Huge European rescue plans, vaccine hopes fuel virus optimism
A half-trillion-euro European fund laid out by France and Germany sparked optimism Monday about fighting economic fallout from the coronavirus, as did encouraging early results on vaccine research by a US biotech firm.
Global markets surged as Europe pushed towards normality with major landmarks reopening after a two-month hiatus, and as China told the World Health Organization it would back an independent inquiry into the handling of the outbreak once the pandemic is "brought under control."
At the White House, US President Donald Trump slammed China's handling of the crisis -- and dropped a bombshell by revealing he has been taking hydroxychloroquine, an anti-malaria drug that is an unproven treatment against coronavirus.
Trump, who has tested negative for COVID-19, dismissed safety warnings about the drug, saying he is taking it "because I think it's good. I've heard a lot of good stories."
Nearly 4.8 million people have tested positive and more than 317,560 have been killed by the disease since it emerged in Wuhan, China late last year, according to an AFP tally.
Chinese President Xi Jinping, battling allegations from Washington and elsewhere that his country concealed the scale of the problem, told the World Health Assembly -- the WHO's decision-making body -- that Beijing had been "transparent" throughout the crisis.
Beijing also offered to share a vaccine once one became available.
But China's main critic, the United States, sharpened the tone at the same talks, accusing the WHO of being too close to Beijing, citing as evidence the continued exclusion of Taiwan from the UN health agency.
In the United States, the hardest-hit nation, deaths surpassed 90,000, but all 50 states have begun easing lockdown measures to varying degrees, and the 24-hour death toll fell for a second day to 759, one of the lowest in weeks.
In Michigan, where car assembly lines cranked up for the first time in two months, employees wore masks and endured temperature checks and social distancing protocols.
As death and hospitalization rates continue to drop in Europe -- Italy's daily death toll fell below 100 for the first time since early March -- Europe sought to pick up the pace on its exit from the lockdown.
St Peter's Basilica at the Vatican and the Acropolis in Athens opened their doors to visitors alongside many European shops, restaurants and churches. In Venice, the gondolas returned to the waters, even if the gondoliers wore gloves and masks.
"It's good news, a sign of everyone's desire to get back to normal as soon as possible, but without ever lowering our guard in order to defeat the virus once and for all," said Giovanni Giusto, city councillor for the Protection of Traditions.
Global markets were buoyed by the 500-billion-euro ($540 billion) European fund, along with encouraging early results from clinical trials of a potential vaccine by Moderna.
The first stage trial provoked an immune response similar to people convalescing from the COVID-19 disease in eight recipients, according to the company. A larger phase 2 trial is due to begin soon.
But fears for Latin America, Africa
Despite the hopeful signs, recent days have also seen soaring infections in Brazil, India and South Africa. United Nations chief Antonio Guterres warned the virus's impact on the southern hemisphere could be "even more devastating" than in the north.
In Latin America, Brazil overtook Britain to have the third-highest caseload worldwide at more than 255,000 confirmed infections. Deaths have risen sharply.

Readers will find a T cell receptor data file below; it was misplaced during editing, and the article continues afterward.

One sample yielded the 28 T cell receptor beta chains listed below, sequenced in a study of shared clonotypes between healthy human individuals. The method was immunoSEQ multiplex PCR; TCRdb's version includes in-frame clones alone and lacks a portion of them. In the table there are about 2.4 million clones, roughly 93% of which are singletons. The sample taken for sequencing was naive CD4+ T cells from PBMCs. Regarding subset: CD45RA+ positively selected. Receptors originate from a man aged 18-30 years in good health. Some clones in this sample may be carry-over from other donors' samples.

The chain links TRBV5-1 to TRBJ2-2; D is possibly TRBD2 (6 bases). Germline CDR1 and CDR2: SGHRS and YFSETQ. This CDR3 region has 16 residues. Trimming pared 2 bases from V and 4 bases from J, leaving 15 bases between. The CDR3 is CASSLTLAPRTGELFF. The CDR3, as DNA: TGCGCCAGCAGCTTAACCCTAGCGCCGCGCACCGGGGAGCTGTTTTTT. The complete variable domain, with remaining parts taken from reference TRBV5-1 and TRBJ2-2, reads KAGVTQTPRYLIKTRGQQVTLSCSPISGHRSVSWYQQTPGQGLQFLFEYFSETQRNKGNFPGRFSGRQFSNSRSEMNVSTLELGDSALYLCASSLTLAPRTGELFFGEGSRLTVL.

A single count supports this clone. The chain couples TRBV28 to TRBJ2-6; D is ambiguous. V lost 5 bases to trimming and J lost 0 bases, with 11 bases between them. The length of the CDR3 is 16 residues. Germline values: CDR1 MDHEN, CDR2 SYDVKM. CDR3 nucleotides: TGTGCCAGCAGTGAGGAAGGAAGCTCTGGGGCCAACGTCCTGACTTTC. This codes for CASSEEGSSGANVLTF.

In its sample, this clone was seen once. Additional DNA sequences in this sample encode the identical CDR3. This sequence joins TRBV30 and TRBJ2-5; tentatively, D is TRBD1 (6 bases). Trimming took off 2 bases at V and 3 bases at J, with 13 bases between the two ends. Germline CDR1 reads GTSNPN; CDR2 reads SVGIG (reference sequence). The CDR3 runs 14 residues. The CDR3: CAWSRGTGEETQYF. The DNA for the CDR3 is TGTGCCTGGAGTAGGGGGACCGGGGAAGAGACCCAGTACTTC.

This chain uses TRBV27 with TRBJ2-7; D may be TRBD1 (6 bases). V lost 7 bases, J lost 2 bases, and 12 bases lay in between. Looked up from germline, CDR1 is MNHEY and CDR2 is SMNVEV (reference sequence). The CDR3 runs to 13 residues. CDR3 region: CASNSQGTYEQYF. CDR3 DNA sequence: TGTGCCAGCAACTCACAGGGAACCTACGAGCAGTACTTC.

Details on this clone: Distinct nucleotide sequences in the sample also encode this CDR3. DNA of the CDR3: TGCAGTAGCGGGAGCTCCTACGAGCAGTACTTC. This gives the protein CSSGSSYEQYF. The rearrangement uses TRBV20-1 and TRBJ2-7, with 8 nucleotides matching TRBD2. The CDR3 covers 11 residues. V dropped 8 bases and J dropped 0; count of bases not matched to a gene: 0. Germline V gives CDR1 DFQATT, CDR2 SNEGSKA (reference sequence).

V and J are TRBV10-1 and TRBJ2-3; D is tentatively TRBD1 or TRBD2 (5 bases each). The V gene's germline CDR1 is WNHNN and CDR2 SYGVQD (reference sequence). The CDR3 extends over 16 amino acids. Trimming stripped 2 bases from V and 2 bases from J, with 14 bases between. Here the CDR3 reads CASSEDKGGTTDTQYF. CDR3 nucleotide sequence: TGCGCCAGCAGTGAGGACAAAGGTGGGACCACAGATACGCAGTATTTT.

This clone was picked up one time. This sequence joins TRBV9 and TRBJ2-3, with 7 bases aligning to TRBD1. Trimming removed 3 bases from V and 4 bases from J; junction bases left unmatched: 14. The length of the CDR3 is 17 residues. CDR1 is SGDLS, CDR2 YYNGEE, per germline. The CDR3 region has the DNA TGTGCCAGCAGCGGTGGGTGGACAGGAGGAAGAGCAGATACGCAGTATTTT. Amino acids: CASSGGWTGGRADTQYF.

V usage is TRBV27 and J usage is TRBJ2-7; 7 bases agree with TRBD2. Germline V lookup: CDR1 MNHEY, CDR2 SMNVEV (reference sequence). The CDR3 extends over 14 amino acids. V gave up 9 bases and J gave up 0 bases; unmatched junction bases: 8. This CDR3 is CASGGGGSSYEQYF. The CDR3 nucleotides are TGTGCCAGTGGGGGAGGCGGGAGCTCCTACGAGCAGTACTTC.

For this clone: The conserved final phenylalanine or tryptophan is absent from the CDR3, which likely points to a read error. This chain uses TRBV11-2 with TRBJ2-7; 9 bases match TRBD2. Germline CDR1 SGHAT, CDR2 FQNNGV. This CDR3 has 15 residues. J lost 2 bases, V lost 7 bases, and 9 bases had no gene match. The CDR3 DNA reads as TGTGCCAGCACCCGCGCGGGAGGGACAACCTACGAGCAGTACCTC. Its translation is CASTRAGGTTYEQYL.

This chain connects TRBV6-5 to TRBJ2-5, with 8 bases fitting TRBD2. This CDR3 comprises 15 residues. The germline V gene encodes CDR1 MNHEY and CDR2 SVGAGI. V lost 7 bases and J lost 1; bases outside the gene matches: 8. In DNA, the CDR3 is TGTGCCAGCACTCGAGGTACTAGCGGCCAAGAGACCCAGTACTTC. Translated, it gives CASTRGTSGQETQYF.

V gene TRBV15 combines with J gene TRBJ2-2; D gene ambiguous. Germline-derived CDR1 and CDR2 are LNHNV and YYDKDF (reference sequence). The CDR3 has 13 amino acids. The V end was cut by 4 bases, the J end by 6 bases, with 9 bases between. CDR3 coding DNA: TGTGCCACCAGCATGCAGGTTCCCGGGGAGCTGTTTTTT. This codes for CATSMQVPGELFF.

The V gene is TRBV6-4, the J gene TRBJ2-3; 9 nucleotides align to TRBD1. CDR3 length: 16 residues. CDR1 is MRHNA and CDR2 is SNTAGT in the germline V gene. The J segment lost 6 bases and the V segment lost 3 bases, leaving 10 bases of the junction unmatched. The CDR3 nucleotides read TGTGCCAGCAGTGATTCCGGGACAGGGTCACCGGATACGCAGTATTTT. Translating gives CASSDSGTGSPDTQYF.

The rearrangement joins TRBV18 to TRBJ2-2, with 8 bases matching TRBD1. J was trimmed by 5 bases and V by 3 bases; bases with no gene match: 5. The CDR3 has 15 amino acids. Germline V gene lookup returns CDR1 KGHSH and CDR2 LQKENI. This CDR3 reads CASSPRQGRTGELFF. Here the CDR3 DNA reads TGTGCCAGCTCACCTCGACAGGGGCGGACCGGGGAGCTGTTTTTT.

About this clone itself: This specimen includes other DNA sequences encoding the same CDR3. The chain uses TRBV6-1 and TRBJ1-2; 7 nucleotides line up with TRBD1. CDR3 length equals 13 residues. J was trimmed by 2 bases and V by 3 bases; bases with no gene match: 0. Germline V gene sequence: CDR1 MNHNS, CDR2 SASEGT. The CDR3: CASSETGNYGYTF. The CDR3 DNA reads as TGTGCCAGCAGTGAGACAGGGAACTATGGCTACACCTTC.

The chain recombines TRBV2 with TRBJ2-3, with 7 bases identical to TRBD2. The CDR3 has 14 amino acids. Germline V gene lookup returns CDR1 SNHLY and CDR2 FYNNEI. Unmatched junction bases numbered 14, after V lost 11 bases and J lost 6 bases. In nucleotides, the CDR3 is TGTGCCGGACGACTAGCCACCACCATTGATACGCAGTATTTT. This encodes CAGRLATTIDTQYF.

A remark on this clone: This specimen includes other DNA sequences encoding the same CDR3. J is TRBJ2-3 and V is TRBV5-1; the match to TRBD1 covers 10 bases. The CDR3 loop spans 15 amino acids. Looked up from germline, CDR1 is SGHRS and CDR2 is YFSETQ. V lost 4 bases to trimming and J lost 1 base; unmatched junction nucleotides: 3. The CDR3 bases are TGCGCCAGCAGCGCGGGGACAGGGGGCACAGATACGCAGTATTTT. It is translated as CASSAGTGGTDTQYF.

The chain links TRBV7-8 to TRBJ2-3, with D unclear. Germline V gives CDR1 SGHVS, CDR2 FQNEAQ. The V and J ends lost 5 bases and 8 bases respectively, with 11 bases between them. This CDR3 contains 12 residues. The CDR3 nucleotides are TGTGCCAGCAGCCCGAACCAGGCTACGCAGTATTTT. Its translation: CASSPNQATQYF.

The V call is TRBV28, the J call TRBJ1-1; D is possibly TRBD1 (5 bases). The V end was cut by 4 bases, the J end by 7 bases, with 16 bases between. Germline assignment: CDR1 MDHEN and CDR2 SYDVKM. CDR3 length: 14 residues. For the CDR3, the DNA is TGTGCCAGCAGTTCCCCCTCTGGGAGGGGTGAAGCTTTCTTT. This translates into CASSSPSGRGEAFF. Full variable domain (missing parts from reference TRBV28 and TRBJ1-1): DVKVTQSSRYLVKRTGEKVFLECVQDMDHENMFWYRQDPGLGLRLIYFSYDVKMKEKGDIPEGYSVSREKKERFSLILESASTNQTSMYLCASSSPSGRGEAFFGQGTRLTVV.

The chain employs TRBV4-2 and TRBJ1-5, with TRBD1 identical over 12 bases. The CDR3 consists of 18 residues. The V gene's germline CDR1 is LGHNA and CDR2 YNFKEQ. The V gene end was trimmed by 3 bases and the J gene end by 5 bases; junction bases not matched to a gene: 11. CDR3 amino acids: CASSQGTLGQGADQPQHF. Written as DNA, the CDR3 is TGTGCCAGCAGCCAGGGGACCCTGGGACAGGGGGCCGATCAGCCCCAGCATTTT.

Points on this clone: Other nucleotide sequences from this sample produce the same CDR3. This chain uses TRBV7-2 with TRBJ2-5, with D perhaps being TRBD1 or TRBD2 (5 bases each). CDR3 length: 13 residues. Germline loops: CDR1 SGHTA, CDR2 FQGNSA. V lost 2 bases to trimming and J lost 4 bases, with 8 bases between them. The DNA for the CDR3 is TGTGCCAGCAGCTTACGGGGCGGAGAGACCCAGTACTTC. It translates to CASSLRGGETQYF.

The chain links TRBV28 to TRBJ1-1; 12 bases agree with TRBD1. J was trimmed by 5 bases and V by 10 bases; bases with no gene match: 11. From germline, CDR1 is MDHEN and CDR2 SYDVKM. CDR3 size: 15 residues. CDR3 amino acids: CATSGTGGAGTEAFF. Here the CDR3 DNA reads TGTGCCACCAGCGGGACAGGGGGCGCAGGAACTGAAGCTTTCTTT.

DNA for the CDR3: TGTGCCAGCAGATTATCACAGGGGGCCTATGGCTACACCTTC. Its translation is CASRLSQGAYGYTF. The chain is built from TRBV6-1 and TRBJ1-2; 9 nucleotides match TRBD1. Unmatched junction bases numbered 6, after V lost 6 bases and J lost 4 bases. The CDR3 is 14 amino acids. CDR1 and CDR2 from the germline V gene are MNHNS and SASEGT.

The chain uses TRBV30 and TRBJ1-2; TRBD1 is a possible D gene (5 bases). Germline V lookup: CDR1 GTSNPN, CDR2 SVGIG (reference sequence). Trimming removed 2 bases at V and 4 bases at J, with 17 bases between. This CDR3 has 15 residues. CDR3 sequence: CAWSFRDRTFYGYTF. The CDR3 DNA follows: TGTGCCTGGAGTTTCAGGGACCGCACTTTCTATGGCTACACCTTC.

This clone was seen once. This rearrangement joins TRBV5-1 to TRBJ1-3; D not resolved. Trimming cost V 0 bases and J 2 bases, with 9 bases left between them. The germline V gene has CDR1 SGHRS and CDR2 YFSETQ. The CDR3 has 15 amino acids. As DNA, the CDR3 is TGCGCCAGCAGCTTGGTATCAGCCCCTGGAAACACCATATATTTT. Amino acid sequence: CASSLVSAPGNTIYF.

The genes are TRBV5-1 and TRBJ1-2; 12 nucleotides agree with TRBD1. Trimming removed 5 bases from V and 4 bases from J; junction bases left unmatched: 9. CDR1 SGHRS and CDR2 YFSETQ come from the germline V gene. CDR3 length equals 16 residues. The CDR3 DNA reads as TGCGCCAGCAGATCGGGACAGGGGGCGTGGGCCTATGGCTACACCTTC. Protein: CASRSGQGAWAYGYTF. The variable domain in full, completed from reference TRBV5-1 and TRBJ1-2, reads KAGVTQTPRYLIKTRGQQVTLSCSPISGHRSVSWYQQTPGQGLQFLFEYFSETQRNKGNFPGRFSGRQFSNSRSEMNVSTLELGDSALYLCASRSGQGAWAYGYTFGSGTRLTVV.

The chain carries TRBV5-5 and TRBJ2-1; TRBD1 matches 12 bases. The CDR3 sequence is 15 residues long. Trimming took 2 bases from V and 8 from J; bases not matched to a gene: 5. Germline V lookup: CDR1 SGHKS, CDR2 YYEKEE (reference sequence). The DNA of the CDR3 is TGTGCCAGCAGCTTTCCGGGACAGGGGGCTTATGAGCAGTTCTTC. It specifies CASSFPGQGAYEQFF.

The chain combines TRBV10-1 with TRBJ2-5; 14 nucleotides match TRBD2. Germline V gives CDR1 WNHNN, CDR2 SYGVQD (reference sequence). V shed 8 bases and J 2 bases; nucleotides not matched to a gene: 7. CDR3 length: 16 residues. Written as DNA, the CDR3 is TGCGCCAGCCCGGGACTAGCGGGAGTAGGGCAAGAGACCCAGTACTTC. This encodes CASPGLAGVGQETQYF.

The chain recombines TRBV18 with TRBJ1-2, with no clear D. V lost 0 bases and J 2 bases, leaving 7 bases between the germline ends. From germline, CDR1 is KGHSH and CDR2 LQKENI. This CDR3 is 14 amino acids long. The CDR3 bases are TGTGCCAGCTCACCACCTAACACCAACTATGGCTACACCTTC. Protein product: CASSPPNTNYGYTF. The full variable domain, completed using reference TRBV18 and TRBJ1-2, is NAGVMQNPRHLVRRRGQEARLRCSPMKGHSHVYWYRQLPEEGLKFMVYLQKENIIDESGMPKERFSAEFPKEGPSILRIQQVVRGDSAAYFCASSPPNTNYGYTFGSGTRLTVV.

President Jair Bolsonaro has blamed lockdowns for unnecessarily hurting Brazil's economy. He has defied social distancing measures, even as experts and regional leaders warn the country's healthcare infrastructure could collapse.
The total death toll in Latin America and the Caribbean now exceeds 30,000.
Around half of Chile's 50-member senate, as well as four ministers, went into quarantine after coming into contact with at least three colleagues infected with the novel coronavirus.
Nicaraguan hospital staff have said the nation's health system is overwhelmed with patients suffering from respiratory illnesses.
Relatives have reported that the bodies of loved ones were being carted off in pick-up trucks for "express burials" without their consent.
"Mourners are forced to chase trucks with the coffin to find out where their loved ones are being buried," the opposition National Coalition said in a statement denouncing government secrecy.
There was also grim data in Africa, where the number of infections rose rapidly, and South Sudan's first vice president, the former rebel leader Riek Machar, has tested positive for COVID-19, his office said Monday.
Loans, not grants
The coronavirus has left the world economy facing its worst downturn since the Great Depression. Fresh evidence of the deep damage came when Japan announced its first recession since 2015.
The world's biggest economy is also headed to a massive downturn, US Federal Reserve chairman Jerome Powell warned.
April-to-June data "will be very, very bad," Powell said, adding that the economic hardship "could stretch through the end of next year."
In a gesture of European solidarity, French President Emmanuel Macron and German Chancellor Angela Merkel proposed "borrowing from the market in the name of the EU" to fund 500 billion euros of spending on the 27-strong bloc's "worst-hit sectors and regions."
Countries receiving financing would not have to repay the sum, said Macron.
Northern countries including Germany had until now firmly rejected joint debt in the name of budget discipline -- and the plan quickly met resistance from some quarters.
But the relaunch plan was welcomed elsewhere as a sliver of light, with European Central Bank head Christine Lagarde dubbing it "ambitious, targeted and welcome."